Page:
As the cherry blossom season starts in East Asia, a perennial debate has been raked up, this time with an added claimant over the birthplace of the popular sakura (cherry) trees. A Chinese industrial group has asserted that it is the Middle Kingdom, not Japan (with which the flower is traditionally associated) or South Korea (which has often claimed that its Jeju Island is the place of origin).
While the debate may remain inconclusive, with ancient monographs, genetic records, science and myth, all pointing either way, the puzzle is not in finding the native land of the cherry blossom, but rather in finding what is it that makes the debate endure, and what incites public passion on either side.
Forging National Identities
One way to look at it would to see the importance of symbols and symbolism in constructing social meaning and a societal identity (in this case, a national identity). The intangible becomes an integral way of life — one which we identify with ourselves and our cohorts, which gives us a sense of belonging; of sharing not only houses and cities, but worldviews and ways of life. Symbolism has always been integral to the project of nation building (recall nations as Anderson’s “imagined communities”). This has constantly needed rallying points for individuals to come together for realising and accepting (imagined or actual) shared heritage. One time-tested example is the flag. An excellent satire by comedian Eddie Izzard on the topic provokes one to think about why a piece of cloth symbolises arouses such emotion.
Cherry blossoms & Japanese cultural identity
Cherry blossoms have a unique place in the Japanese society, which has guarded its traditions (tea ceremony, flower arrangements, origami) closely in the face of onslaught of Westernization, especially since the US occupation post World War II. The period over which the trees blossom sees a spate of traditional activities and festivities (much like monsoons in India). Reflecting its continued popularity, sakura zensen, a record of the cherry blossom front, is done by the meteorological department for forecasting blooming days across various provinces (the blossoms start from the south and move north over April and May), is a regular news feature.
The flowers symbolise the ephemeral nature of life, and the constant cycle of birth and death. Hanami, or flower viewing, is a centuries-old tradition when people picnic outdoors enjoying the beautiful blossoms, welcoming new life after a harsh winter. Holding such gatherings in cemeteries, where cherry blossoms are specially planted, is one way of paying respects to ancestors, of celebrating life with the departed. Interestingly, it was not always the cherry tree flowers, but earlier the plum flowers, which were more popular, but around a thousand years ago, the imperial court started giving importance to the cherry blossoms.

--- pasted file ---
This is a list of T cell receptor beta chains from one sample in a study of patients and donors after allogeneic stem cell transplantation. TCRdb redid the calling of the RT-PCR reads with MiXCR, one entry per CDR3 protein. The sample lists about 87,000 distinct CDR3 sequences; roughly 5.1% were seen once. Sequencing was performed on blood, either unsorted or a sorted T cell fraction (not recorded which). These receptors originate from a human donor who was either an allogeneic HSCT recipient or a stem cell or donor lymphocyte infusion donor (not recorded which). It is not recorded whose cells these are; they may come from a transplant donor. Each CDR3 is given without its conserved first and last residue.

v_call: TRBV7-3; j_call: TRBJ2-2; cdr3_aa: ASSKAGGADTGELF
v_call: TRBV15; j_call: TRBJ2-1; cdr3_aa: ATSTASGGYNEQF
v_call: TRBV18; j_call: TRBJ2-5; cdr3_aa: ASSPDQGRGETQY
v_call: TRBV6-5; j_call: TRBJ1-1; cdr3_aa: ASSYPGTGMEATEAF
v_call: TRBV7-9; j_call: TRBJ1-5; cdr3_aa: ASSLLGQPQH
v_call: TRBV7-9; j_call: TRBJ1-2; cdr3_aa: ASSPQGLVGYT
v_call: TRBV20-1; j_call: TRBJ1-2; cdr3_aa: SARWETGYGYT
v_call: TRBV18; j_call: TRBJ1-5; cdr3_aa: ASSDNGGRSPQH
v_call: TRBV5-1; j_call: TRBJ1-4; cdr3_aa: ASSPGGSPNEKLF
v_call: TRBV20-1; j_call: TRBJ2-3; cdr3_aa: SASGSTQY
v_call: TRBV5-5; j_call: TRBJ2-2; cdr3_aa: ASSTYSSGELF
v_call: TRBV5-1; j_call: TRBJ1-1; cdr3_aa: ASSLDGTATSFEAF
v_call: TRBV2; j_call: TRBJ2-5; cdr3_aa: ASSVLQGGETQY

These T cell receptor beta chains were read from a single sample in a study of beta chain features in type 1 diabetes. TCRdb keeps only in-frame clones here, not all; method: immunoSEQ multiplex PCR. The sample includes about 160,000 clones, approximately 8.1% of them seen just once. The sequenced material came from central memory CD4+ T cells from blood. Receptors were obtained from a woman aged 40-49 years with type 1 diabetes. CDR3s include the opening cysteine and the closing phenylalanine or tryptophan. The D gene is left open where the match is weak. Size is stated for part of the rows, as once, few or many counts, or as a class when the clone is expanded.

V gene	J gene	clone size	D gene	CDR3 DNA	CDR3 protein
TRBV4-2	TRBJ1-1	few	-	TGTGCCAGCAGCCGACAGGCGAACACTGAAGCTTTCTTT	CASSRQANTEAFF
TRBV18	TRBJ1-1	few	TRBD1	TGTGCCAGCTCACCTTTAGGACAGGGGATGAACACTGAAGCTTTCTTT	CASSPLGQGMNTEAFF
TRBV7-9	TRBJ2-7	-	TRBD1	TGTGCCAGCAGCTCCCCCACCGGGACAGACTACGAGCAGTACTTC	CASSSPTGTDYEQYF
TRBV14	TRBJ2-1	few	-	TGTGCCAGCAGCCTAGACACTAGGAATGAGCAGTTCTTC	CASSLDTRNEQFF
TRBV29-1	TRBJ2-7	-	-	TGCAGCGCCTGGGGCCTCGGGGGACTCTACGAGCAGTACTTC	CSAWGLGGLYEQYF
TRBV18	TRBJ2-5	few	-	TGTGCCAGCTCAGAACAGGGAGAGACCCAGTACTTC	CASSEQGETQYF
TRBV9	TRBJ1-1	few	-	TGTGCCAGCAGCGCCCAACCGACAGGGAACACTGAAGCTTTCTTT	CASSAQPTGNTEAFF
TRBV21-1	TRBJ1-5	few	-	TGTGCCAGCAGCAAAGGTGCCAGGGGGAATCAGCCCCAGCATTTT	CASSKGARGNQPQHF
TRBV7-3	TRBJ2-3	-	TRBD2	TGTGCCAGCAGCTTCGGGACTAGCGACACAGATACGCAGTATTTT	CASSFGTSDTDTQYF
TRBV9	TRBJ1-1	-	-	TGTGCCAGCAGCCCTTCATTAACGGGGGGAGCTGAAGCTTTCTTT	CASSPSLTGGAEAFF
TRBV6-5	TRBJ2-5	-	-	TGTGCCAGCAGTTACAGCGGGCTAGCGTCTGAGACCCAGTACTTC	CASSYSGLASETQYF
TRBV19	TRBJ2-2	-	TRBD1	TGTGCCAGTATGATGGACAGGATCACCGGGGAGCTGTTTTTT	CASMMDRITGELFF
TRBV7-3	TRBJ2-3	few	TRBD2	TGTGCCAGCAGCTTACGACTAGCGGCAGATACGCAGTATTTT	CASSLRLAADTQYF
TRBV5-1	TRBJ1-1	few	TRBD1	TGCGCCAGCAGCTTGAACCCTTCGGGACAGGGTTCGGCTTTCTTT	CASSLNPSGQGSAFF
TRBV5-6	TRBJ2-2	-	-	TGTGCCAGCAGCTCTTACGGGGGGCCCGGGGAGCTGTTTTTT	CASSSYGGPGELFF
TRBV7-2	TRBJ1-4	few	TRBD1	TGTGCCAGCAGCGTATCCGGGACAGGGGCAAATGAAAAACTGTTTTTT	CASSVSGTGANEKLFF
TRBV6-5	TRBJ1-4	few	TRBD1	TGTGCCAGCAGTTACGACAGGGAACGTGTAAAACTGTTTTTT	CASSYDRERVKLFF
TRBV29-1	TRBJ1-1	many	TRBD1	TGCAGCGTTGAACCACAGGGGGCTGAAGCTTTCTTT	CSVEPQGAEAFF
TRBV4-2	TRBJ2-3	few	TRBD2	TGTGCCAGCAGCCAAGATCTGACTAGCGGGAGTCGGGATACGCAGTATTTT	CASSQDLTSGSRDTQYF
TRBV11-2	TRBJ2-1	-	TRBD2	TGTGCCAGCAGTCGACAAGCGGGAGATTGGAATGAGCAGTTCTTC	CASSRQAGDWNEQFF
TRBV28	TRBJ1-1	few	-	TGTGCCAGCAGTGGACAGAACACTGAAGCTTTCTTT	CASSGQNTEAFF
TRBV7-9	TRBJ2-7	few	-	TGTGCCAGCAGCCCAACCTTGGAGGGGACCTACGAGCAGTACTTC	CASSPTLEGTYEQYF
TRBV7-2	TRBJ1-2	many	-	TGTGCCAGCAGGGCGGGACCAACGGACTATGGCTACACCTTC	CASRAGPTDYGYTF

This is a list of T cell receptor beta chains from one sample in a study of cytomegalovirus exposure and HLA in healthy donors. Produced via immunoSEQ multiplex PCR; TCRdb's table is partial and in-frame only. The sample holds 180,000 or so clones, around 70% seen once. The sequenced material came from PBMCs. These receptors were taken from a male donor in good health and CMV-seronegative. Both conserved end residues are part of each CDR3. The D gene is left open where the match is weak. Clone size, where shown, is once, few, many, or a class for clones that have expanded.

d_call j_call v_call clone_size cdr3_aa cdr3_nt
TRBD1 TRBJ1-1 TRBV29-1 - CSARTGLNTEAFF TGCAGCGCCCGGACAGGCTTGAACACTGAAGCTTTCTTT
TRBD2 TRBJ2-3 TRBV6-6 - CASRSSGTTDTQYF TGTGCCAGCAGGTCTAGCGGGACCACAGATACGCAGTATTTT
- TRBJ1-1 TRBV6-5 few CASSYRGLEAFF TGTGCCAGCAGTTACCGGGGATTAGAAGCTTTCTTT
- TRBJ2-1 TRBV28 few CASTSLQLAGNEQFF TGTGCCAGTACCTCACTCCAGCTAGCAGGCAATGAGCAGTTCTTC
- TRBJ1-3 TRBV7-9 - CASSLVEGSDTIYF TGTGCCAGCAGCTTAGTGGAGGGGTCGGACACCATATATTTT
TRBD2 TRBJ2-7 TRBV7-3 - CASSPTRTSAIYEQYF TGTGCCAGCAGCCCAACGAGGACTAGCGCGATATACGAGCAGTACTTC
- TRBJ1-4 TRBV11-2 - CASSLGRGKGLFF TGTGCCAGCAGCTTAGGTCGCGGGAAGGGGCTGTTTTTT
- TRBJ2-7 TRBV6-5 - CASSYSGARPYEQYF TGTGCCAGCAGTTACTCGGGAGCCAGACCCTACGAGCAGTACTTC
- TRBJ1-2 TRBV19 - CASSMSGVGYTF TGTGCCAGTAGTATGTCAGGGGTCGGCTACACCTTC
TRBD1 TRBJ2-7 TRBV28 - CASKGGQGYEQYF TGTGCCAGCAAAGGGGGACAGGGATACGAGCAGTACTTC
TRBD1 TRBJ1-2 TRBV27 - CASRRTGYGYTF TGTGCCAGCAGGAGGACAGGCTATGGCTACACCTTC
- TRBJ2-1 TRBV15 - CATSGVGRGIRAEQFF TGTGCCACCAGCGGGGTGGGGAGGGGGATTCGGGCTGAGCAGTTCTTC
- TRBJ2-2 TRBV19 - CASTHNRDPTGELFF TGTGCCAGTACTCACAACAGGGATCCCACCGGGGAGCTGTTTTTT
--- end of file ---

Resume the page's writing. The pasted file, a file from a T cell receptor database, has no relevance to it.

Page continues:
Apart from featuring prominently on Japanese handicrafts, the tree even featured in Japan’s public diplomacy, when Japan gifted about 2000 cherry blossom trees to the US in the early 1912, which now line the Tidal Basin front in Washington. Japan also gifted China about 200 trees as well in the 1970s, when diplomatic relations were re-established.
Japan’s China complex
Japan has always had a China-complex with regard to cultural imports, which has been occurring over several centuries (calligraphy and Kanji are Chinese exports). China has had been a sort of cultural hegemon in the East Asia, and Chinese influences are imprinted in ceremonies and value systems across East Asia. The China-Japan relations, especially in the modern era, have always been viewed through the lens of historiography, where atrocities of the Japanese occupation during the second world war have been kept alive through lived memories, unresolved issues (apology over Nanjing Massacre, comfort women rehabilitation) and often fanned by burgeoning nationalism (as shown by strong reactions over Yasakuni shrine visits).
Given its revered place in Japan’s cultural system, and acerbic relationship with China on the cultural front, China’s attempt at appropriation of the cherry blossom is often taken as assault on national identity (imagine the backlash from India, if say Pakistan says that yoga has its roots on the other side of the border). Group identities are an integral part of our being in the world, and often intangibles (such as concepts of honor, apology, food), have a potent emotional resonance to rake up political storms. Call it flowering feuds if you like: cherry blossom wars are here to stay.
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